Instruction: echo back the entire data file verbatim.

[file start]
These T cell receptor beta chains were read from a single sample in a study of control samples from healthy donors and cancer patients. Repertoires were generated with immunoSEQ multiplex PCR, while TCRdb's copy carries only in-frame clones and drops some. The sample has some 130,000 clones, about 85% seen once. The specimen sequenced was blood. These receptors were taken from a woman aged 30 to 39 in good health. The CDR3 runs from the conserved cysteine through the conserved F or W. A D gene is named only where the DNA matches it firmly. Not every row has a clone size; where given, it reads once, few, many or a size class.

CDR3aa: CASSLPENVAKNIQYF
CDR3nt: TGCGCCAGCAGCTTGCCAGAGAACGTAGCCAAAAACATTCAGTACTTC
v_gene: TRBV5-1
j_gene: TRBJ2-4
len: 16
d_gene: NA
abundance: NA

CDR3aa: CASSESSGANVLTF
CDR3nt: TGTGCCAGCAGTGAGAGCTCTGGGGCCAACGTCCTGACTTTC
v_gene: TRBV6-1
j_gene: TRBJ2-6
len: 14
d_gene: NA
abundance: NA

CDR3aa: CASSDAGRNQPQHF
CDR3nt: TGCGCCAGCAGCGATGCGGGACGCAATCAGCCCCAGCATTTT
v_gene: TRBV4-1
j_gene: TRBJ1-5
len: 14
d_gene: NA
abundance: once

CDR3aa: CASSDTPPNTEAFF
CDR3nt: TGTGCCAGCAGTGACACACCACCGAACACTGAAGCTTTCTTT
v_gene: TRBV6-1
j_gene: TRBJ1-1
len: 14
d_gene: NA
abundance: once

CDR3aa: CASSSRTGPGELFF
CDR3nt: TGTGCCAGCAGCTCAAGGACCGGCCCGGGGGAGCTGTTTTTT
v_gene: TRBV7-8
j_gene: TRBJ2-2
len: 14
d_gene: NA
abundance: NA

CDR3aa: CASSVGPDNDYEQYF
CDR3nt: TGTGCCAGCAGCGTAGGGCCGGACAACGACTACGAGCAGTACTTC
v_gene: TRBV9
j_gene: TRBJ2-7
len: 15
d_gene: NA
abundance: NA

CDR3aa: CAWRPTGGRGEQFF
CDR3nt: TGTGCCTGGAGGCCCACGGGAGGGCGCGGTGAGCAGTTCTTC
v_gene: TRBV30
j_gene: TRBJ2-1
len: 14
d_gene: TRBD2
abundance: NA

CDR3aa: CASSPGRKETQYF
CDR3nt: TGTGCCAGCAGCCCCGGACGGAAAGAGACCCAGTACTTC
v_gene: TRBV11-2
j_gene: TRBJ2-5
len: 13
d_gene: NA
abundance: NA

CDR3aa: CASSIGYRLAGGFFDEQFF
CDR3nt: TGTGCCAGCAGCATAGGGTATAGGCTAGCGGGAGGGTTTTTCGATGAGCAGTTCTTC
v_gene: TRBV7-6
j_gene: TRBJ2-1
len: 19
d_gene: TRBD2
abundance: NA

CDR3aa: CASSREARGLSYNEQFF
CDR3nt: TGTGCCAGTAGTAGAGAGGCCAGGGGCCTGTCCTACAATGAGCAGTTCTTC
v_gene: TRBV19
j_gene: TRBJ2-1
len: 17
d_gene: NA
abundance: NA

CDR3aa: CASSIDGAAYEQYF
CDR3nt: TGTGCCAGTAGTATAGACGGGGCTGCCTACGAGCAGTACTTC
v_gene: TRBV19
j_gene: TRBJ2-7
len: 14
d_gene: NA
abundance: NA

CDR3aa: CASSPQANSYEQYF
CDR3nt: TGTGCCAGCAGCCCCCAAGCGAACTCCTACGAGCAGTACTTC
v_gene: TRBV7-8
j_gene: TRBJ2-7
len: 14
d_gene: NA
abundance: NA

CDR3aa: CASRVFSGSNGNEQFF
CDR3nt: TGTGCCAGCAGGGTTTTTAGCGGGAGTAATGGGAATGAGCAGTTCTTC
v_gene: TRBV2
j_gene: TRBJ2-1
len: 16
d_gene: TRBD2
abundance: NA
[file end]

These T cell receptor beta chains were read from a single sample in a study of control samples from healthy donors and cancer patients. Repertoires were generated with immunoSEQ multiplex PCR, while TCRdb's copy carries only in-frame clones and drops some. The sample has some 130,000 clones, about 85% seen once. The specimen sequenced was blood. These receptors were taken from a woman aged 30 to 39 in good health. The CDR3 runs from the conserved cysteine through the conserved F or W. A D gene is named only where the DNA matches it firmly. Not every row has a clone size; where given, it reads once, few, many or a size class.

CDR3aa: CASSLPENVAKNIQYF
CDR3nt: TGCGCCAGCAGCTTGCCAGAGAACGTAGCCAAAAACATTCAGTACTTC
v_gene: TRBV5-1
j_gene: TRBJ2-4
len: 16
d_gene: NA
abundance: NA

CDR3aa: CASSESSGANVLTF
CDR3nt: TGTGCCAGCAGTGAGAGCTCTGGGGCCAACGTCCTGACTTTC
v_gene: TRBV6-1
j_gene: TRBJ2-6
len: 14
d_gene: NA
abundance: NA

CDR3aa: CASSDAGRNQPQHF
CDR3nt: TGCGCCAGCAGCGATGCGGGACGCAATCAGCCCCAGCATTTT
v_gene: TRBV4-1
j_gene: TRBJ1-5
len: 14
d_gene: NA
abundance: once

CDR3aa: CASSDTPPNTEAFF
CDR3nt: TGTGCCAGCAGTGACACACCACCGAACACTGAAGCTTTCTTT
v_gene: TRBV6-1
j_gene: TRBJ1-1
len: 14
d_gene: NA
abundance: once

CDR3aa: CASSSRTGPGELFF
CDR3nt: TGTGCCAGCAGCTCAAGGACCGGCCCGGGGGAGCTGTTTTTT
v_gene: TRBV7-8
j_gene: TRBJ2-2
len: 14
d_gene: NA
abundance: NA

CDR3aa: CASSVGPDNDYEQYF
CDR3nt: TGTGCCAGCAGCGTAGGGCCGGACAACGACTACGAGCAGTACTTC
v_gene: TRBV9
j_gene: TRBJ2-7
len: 15
d_gene: NA
abundance: NA

CDR3aa: CAWRPTGGRGEQFF
CDR3nt: TGTGCCTGGAGGCCCACGGGAGGGCGCGGTGAGCAGTTCTTC
v_gene: TRBV30
j_gene: TRBJ2-1
len: 14
d_gene: TRBD2
abundance: NA

CDR3aa: CASSPGRKETQYF
CDR3nt: TGTGCCAGCAGCCCCGGACGGAAAGAGACCCAGTACTTC
v_gene: TRBV11-2
j_gene: TRBJ2-5
len: 13
d_gene: NA
abundance: NA

CDR3aa: CASSIGYRLAGGFFDEQFF
CDR3nt: TGTGCCAGCAGCATAGGGTATAGGCTAGCGGGAGGGTTTTTCGATGAGCAGTTCTTC
v_gene: TRBV7-6
j_gene: TRBJ2-1
len: 19
d_gene: TRBD2
abundance: NA

CDR3aa: CASSREARGLSYNEQFF
CDR3nt: TGTGCCAGTAGTAGAGAGGCCAGGGGCCTGTCCTACAATGAGCAGTTCTTC
v_gene: TRBV19
j_gene: TRBJ2-1
len: 17
d_gene: NA
abundance: NA

CDR3aa: CASSIDGAAYEQYF
CDR3nt: TGTGCCAGTAGTATAGACGGGGCTGCCTACGAGCAGTACTTC
v_gene: TRBV19
j_gene: TRBJ2-7
len: 14
d_gene: NA
abundance: NA

CDR3aa: CASSPQANSYEQYF
CDR3nt: TGTGCCAGCAGCCCCCAAGCGAACTCCTACGAGCAGTACTTC
v_gene: TRBV7-8
j_gene: TRBJ2-7
len: 14
d_gene: NA
abundance: NA

CDR3aa: CASRVFSGSNGNEQFF
CDR3nt: TGTGCCAGCAGGGTTTTTAGCGGGAGTAATGGGAATGAGCAGTTCTTC
v_gene: TRBV2
j_gene: TRBJ2-1
len: 16
d_gene: TRBD2
abundance: NA